Zaytouneh and the question of what to do

gataktdToday I am borrowing Marlene’s blog to write about a picture. Back in September, a boat carrying Syrian refugees landed in Lesbos, Greece — an occurrence that nowadays is surely not exceptional. Here is a picture of one of the refugees, along with his kitten.

The cat’s name is Zaytouneh, or Olive. If Google Translate is to be trusted, the guy might write his cat’s name like this: زيتون.

It should surprise nobody that a man who is running for his life will nonetheless pause a moment and reach for his cat. I am glad Zaytouneh made it, but he or she has a burden that may be a bit too much for one cat to bear. Consider this (translated) excerpt from a news article by the Greek source Protothema:

The picture has become viral on all social media, as it gives a different, more human dimension to this humanitarian tragedy.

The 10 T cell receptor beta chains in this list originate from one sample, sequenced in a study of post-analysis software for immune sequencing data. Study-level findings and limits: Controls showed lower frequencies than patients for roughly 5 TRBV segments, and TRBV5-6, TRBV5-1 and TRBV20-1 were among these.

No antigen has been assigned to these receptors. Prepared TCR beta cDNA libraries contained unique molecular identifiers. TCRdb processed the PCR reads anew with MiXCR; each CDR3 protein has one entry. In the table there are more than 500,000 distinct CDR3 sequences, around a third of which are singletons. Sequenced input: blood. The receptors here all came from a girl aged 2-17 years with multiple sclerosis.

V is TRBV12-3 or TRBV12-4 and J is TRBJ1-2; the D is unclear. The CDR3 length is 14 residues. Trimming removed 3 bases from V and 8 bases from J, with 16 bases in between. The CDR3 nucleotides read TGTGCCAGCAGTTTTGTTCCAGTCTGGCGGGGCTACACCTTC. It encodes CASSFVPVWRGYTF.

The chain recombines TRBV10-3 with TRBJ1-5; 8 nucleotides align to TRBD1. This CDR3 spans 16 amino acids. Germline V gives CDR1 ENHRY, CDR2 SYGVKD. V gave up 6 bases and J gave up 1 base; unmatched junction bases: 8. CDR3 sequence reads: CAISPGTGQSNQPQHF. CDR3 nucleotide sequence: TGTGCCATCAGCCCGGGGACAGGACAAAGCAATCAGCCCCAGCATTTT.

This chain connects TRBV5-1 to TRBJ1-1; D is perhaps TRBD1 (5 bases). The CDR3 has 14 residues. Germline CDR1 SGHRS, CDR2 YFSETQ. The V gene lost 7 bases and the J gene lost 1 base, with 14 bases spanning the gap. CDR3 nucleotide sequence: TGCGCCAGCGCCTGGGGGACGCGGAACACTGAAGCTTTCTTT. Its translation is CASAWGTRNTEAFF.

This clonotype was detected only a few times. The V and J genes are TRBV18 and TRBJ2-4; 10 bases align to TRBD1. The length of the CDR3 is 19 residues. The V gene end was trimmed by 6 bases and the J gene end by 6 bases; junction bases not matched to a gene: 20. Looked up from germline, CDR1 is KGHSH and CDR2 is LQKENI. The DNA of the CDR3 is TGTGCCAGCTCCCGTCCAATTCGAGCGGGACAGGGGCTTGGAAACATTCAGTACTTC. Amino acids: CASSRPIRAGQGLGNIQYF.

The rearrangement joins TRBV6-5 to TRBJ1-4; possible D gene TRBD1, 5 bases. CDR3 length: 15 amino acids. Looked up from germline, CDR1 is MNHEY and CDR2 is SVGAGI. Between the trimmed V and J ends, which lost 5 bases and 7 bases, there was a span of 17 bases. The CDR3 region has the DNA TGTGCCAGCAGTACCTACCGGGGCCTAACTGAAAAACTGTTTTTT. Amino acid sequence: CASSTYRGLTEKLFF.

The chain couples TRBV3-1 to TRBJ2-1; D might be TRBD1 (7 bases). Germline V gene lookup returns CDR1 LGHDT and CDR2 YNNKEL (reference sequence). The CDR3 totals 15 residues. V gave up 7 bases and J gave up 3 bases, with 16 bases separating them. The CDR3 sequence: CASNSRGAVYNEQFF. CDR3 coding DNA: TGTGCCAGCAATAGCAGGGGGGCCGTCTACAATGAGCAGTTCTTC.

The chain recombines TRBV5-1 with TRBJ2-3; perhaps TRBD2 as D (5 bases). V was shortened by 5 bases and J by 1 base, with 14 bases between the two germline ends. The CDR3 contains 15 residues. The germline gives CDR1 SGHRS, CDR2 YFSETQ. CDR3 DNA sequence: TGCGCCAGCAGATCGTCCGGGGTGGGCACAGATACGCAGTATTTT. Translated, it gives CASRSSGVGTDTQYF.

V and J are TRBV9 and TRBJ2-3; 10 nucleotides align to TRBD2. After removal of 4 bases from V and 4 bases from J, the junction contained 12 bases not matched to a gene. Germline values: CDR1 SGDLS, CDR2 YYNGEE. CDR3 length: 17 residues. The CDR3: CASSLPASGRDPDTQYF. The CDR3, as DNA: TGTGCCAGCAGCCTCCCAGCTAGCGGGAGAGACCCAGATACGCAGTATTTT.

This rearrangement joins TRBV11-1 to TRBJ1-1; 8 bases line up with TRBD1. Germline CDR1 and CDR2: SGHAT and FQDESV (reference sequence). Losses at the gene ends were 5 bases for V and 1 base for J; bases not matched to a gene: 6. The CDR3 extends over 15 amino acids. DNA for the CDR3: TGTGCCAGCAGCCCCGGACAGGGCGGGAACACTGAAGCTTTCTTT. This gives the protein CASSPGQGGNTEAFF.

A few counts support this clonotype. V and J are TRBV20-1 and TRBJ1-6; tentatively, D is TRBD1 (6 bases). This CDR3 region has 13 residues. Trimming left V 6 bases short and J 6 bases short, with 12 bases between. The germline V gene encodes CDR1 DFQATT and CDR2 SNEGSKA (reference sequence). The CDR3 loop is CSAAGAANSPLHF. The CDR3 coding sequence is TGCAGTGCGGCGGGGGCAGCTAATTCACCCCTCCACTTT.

Wait, what? The human being himself does not provide enough of a human dimension, and the cat therefore must carry the load? We live in strange times.

Also: what is his name? I don’t know.

To be fair, he is not obligated to provide it; he deserves his privacy. I hope he is doing OK, and I hope that if the cat is required to be a symbol of the “human dimension” of the refugees fleeing war and rack, that at least some people will see it and remember that it is not a pack of aliens who are fleeing Syria… but humans, like us, some of whom have favorite kittens.

What to do? I think we who live in the U.S. have at least one fundamental obligation: to not give in to fear; to not let fear cloud our sight; to then see that the refugees, as fellow humans, deserve our protection and aid. Not to beat the drums of war, but to consider that since we do have a military whose logistical abilities are the best in the world, we have a unique opportunity: our navy can ensure that refugees boats and rafts do not founder in the Mediterranean.

We can do that for them; we can try to carry instead of break.

We can do it for him. Or if need be, do it for Zaytouneh.

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